It struck us as strange that characterizing people as converted or unconverted should be so much on the minds of people. But it soon became evident that this whole tendency to judge people when we ought not to judge them arose out of a wrong view of the covenant and God’s way of working conversion.

Most people were unconverted, whether in the church or outside it. The churches were dead chiefly because they were filled with unconverted people, officebearers, and even ministers. Such a state of unconversion within the churches persists and seemingly grows worse. Revival is the one thing that can bring change. When revival comes, along with it comes mass conversions. Hundreds and thousands are brought under the conviction of sin and are introduced to the happiness that forgiveness can bring. The whole process, brought about by the revivalists, is accompanied by mass meetings, emotional preaching, and the most outrageous behavior imaginable. Especially strange and wrong behavior is supposed to be indicative of true conversion, although, even then, experts in what constitutes true conversion are sometimes required to judge whether a person’s experiences were genuine or not, for room is allowed for the deception of the devil, who likes nothing better than to give people a false sense of being converted, for that is the surest way to hell.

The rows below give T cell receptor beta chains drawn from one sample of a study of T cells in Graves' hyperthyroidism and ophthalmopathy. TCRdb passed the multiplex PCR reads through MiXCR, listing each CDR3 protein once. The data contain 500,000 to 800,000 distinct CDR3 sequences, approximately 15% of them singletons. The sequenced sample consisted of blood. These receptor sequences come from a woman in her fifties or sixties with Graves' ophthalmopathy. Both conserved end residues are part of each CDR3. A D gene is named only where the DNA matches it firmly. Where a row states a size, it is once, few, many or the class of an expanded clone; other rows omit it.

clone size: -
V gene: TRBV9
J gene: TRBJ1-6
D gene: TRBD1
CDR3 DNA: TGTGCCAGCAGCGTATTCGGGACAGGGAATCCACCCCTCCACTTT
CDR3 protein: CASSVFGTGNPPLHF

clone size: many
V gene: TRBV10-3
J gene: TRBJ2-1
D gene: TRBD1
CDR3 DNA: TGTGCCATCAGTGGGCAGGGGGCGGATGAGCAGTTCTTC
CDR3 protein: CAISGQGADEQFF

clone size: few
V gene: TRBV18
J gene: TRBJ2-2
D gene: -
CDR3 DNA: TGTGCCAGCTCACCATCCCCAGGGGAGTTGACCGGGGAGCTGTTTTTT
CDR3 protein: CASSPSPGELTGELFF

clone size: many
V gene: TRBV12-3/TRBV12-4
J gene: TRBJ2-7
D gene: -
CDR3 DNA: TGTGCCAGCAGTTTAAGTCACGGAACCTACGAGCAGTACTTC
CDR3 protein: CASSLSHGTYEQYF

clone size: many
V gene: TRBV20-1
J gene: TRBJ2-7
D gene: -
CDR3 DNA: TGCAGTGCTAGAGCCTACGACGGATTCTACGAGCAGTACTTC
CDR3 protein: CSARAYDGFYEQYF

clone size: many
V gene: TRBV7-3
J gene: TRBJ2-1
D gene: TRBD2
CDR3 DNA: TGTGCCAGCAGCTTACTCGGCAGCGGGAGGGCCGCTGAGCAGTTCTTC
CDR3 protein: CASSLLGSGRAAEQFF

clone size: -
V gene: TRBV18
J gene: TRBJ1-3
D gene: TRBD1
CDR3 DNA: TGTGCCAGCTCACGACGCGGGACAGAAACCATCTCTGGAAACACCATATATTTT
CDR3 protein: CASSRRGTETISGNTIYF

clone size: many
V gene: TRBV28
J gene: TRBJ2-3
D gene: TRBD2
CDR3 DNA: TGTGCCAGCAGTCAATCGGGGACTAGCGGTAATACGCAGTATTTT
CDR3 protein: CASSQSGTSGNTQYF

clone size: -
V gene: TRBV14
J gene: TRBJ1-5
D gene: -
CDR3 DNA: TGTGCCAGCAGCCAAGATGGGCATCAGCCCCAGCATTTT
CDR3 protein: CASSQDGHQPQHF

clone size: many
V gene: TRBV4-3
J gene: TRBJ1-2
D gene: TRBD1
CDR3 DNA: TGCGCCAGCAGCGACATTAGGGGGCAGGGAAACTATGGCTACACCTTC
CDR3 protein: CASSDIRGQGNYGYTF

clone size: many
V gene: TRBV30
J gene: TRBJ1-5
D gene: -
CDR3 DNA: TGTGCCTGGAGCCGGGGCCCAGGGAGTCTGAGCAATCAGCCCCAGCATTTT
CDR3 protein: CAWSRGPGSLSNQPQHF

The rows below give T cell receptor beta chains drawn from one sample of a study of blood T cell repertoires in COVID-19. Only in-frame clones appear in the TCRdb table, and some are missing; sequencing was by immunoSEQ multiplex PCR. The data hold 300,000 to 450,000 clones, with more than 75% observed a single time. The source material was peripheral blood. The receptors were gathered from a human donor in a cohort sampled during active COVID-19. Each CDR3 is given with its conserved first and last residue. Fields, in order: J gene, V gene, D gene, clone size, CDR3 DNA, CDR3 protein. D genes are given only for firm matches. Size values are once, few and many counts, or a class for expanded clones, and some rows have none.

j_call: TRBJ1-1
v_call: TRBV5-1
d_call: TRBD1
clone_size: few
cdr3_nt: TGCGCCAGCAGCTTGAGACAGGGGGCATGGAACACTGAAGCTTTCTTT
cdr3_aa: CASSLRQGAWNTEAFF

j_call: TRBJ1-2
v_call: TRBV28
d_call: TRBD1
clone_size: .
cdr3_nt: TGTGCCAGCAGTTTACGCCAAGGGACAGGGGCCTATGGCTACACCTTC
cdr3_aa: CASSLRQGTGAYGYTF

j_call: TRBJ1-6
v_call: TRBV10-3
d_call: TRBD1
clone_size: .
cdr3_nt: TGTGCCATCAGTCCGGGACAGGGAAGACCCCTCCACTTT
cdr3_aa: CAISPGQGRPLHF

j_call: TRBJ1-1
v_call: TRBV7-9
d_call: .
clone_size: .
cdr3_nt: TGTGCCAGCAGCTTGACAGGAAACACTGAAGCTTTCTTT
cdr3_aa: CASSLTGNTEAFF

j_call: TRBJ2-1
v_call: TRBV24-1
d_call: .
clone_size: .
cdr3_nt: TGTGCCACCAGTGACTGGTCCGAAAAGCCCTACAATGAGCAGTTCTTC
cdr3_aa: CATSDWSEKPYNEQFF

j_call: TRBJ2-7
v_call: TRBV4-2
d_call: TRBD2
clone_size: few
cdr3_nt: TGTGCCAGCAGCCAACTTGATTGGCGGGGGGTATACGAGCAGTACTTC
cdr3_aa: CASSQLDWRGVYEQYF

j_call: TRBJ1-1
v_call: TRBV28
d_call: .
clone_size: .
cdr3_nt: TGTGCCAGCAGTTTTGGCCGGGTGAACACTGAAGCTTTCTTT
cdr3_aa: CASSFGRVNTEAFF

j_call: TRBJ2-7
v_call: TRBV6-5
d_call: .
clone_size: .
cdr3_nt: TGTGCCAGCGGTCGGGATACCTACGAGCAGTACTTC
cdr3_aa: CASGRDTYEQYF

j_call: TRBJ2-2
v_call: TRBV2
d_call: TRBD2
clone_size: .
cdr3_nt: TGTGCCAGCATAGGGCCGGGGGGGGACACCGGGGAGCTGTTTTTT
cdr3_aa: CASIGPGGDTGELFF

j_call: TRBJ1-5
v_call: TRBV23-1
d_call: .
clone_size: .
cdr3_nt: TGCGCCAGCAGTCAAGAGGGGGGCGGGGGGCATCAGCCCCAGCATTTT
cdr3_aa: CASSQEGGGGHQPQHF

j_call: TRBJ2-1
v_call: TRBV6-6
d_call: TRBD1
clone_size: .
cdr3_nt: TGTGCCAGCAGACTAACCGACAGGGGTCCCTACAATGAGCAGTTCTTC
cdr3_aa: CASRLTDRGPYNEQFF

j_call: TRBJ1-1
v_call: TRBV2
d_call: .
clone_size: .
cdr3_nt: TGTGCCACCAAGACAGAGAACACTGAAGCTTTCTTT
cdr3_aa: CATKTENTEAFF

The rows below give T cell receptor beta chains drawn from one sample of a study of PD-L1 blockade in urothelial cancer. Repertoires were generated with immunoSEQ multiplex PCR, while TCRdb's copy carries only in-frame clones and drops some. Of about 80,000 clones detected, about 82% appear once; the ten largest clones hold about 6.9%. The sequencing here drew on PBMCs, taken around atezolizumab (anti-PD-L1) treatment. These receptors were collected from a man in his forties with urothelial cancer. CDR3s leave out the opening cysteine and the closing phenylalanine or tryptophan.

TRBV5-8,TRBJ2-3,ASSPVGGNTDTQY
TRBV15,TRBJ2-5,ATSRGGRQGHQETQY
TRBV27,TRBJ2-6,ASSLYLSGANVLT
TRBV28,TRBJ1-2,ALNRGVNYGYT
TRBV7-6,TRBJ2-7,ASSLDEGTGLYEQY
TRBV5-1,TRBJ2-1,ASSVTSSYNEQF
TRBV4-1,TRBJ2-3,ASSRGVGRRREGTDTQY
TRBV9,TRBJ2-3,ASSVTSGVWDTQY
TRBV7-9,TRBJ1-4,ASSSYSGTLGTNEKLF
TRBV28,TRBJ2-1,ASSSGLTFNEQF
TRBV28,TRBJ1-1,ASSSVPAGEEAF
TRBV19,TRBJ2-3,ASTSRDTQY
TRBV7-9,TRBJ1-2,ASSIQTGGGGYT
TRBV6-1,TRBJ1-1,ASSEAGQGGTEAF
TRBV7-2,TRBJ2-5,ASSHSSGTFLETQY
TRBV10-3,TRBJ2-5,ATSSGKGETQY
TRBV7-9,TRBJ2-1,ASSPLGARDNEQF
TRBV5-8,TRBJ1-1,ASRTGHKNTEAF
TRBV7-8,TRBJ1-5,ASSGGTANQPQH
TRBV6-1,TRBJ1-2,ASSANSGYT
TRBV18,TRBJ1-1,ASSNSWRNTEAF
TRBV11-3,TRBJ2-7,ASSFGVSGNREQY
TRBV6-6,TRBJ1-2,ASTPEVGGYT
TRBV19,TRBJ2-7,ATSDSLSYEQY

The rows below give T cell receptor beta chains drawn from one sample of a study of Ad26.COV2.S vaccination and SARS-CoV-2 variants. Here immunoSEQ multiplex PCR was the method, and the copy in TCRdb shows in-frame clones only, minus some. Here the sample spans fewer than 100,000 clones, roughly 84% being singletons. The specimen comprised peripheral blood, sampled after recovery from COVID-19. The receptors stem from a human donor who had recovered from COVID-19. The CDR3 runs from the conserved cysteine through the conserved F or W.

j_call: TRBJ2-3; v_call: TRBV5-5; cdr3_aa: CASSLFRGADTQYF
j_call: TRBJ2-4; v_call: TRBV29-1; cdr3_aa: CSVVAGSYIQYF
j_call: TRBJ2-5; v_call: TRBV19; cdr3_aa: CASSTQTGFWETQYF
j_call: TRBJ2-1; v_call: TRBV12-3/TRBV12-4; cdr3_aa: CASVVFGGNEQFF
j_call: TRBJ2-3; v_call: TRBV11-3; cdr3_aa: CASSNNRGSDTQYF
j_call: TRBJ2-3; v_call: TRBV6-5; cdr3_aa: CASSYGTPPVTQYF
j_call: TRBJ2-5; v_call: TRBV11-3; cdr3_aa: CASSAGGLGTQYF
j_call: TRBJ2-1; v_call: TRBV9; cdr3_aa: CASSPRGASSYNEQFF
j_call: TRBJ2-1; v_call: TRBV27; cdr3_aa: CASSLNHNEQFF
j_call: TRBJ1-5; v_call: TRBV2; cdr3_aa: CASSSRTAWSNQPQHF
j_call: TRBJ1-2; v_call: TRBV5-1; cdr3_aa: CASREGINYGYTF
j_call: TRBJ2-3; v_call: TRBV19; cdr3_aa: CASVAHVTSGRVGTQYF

Add to all this mix the Arminian gospel of Finney, along with his anxious seat, and you have a situation where true conversion is the work of man, brought about by the revivalist who presses the claims of the gospel and demands an immediate decision, but who assures you that the final decision is yours to make.